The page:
No matter how solid your relationship with the digital agency is, or how much you like their work, at some point you’re going to part ways.
Either you’ll need a new website and want to try a new agency, or you or your agency will merge, sell the business, or close altogether. Or, worst-case scenario, you might find during the development process that your digital agency (or their software) is intolerable.
One way or another, it’s not a matter of if you are going to break up — it’s a matter of when.
That’s why you need to plan for it ahead of time by spelling out the terms of the breakup in your contract.
We’ve already talked about agency contracts at length, so you may already be aware that the cancellation policy is the most important part of a digital agency contract. Every good contractual agreement will detail how, when, and for how much your services can be cancelled. Clearly outlining these details in your cancellation policy allows you to know exactly what steps to take when you part ways with an agency.
In this post, we’ll zero in on two cancellation policy terms that you should be aware of should you decide it’s time to break up with your agency in the middle of a project — the Kill Fee and the Pause Clause.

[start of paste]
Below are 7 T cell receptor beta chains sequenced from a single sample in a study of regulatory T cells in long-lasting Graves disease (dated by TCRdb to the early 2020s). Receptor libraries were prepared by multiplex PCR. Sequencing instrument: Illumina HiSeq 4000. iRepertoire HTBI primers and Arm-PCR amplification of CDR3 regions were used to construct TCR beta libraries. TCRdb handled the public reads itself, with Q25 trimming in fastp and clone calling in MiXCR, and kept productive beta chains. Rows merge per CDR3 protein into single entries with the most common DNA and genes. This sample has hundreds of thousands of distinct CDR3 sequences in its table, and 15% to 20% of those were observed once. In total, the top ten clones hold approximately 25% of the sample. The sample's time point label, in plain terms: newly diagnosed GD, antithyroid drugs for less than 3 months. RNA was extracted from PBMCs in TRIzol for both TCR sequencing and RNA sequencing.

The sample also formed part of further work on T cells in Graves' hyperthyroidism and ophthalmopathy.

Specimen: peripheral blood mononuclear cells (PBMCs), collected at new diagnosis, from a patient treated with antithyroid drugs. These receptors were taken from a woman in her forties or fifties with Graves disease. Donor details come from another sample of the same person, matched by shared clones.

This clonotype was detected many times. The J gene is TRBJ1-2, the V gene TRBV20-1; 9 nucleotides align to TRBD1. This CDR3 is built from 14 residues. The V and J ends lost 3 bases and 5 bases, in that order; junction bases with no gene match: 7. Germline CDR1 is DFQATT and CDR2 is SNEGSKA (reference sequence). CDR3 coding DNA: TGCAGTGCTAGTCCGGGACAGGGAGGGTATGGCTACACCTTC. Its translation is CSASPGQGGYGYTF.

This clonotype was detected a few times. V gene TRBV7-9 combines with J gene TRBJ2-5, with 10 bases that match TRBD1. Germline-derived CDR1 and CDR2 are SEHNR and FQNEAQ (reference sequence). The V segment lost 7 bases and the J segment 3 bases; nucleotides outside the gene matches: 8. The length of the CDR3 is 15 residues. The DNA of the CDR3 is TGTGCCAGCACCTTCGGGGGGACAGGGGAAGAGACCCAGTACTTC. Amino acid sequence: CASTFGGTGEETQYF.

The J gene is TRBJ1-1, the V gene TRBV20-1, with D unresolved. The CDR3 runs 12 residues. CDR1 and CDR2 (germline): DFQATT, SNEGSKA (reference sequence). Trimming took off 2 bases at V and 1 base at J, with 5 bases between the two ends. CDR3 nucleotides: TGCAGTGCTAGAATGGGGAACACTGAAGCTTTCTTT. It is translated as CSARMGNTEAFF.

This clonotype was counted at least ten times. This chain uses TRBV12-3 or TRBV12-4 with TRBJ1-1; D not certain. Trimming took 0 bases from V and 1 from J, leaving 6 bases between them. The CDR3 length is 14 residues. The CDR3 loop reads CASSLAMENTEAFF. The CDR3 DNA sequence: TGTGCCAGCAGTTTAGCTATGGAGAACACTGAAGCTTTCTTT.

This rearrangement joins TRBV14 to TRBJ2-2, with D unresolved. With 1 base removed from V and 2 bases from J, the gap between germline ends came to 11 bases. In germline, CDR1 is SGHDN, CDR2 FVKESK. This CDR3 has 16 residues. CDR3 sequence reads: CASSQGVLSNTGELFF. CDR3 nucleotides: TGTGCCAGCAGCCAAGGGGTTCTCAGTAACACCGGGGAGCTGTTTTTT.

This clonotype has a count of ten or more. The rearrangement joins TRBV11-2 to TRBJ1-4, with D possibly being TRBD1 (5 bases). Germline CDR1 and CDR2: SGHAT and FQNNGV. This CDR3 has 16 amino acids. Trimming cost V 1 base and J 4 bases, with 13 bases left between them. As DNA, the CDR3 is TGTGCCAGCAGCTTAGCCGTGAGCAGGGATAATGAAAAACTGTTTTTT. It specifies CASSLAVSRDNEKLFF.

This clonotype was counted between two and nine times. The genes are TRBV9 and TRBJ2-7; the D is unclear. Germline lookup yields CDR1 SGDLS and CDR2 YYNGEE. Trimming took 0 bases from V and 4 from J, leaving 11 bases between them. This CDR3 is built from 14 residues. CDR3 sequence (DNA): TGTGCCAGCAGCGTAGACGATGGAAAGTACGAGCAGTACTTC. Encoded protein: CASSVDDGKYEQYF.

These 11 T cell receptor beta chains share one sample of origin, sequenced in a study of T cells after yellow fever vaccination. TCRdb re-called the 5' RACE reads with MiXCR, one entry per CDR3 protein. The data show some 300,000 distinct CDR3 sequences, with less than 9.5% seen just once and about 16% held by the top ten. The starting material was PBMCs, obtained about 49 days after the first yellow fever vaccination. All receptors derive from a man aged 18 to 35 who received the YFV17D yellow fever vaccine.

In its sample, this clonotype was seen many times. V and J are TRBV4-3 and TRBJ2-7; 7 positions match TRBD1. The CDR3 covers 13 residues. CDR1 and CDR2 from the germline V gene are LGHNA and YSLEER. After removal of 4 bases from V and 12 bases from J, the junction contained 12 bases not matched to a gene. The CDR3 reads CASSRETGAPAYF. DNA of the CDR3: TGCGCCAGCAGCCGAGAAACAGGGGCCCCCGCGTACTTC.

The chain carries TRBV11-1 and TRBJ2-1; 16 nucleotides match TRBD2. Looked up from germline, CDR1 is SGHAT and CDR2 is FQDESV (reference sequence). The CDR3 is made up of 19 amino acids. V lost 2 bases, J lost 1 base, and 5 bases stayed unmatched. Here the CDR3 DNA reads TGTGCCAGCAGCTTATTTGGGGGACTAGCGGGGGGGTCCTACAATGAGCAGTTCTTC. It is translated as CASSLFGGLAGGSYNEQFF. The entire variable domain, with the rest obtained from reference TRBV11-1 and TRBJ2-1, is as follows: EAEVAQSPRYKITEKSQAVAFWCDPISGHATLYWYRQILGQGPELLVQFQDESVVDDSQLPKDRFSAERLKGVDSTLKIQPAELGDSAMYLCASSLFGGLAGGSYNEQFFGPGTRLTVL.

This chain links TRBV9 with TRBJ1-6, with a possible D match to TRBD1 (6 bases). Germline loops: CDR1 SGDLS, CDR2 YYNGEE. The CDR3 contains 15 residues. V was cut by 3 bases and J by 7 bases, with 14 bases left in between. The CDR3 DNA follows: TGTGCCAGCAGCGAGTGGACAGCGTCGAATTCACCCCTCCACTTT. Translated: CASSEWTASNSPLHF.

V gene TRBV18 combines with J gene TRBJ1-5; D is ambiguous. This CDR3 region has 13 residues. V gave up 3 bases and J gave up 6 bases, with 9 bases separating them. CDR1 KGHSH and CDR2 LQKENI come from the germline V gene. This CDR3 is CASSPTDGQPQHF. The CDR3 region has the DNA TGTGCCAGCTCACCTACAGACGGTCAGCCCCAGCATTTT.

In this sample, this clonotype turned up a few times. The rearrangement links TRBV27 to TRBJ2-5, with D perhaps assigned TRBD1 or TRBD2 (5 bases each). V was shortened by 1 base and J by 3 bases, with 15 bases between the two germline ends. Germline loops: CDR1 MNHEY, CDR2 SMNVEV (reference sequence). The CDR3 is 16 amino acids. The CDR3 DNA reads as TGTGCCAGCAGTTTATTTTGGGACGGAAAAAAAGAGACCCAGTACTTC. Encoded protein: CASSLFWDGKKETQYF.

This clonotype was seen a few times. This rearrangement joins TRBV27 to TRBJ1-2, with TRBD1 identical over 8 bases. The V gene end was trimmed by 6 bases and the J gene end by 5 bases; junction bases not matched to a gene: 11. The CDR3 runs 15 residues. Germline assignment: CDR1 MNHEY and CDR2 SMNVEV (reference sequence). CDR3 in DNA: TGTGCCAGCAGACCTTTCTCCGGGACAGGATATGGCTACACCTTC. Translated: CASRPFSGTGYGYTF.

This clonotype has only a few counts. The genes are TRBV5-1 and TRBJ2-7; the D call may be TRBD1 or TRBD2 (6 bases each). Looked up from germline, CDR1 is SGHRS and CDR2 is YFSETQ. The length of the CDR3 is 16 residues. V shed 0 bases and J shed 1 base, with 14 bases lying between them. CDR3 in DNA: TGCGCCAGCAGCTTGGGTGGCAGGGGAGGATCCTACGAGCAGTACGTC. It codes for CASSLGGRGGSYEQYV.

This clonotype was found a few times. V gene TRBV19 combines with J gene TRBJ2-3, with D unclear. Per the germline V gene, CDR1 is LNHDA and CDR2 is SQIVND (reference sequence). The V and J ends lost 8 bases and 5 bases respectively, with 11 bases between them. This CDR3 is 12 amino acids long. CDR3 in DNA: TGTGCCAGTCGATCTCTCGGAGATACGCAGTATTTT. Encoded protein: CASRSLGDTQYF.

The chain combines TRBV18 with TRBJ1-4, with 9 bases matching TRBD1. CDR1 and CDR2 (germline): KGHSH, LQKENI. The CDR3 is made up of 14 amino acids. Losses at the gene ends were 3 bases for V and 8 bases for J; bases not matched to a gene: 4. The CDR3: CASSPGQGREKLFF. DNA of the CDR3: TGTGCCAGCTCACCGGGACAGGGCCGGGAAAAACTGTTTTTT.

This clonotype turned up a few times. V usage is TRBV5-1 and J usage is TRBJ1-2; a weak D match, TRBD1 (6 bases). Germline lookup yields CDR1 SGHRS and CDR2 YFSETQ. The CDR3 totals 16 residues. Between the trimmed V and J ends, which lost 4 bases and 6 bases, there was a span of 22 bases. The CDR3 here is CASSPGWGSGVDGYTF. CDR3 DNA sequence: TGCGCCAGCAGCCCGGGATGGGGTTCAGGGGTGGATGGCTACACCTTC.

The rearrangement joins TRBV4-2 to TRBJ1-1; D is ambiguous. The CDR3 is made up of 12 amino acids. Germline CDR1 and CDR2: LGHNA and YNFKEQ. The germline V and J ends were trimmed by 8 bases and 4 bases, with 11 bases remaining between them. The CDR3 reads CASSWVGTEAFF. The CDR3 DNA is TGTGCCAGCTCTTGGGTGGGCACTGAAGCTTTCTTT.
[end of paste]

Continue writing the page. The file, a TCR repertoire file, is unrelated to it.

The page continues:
The Kill Fee
Every contract should contain a provision for what is called a Kill Fee.
If, after accepting the agreement, you or the digital agency wish to part ways, the Kill Fee section in the contract states how the agreement can be terminated and details what happens to the fees that have already been paid. Will the digital agency refund all of that money, or just some of it?
What constitutes a good Kill Fee section depends on the client and the agency and their respective comfort levels with financial exposure. In other words, how much up-front investment are you willing to part with, and how much work is the digital agency willing to absorb without getting paid?
By making sure the Kill Fee provision is spelled out in the contract, you can help avoid the messiest of divorces.
The Pause Clause
In some agreements, there’s a Pause Clause in addition to the Kill Fee. The Pause Clause allows you to temporarily stop the process of producing your website for a specified length of time, either without penalty or perhaps for a modest fee.
This provision is helpful because it suspends the relationship rather than terminating it completely.
So if, for example, unexpected circumstances prohibit you from fulfilling your part of the project by a deadline, or if your company experiences a temporary budget shortfall, you can effectively hit “Pause” on the website project until the circumstances right themselves.
This is not a must-have provision by any means, but it can be helpful if you need a bit of flexibility and if the digital agency is willing to work with you.
Have more questions about digital agency contracts?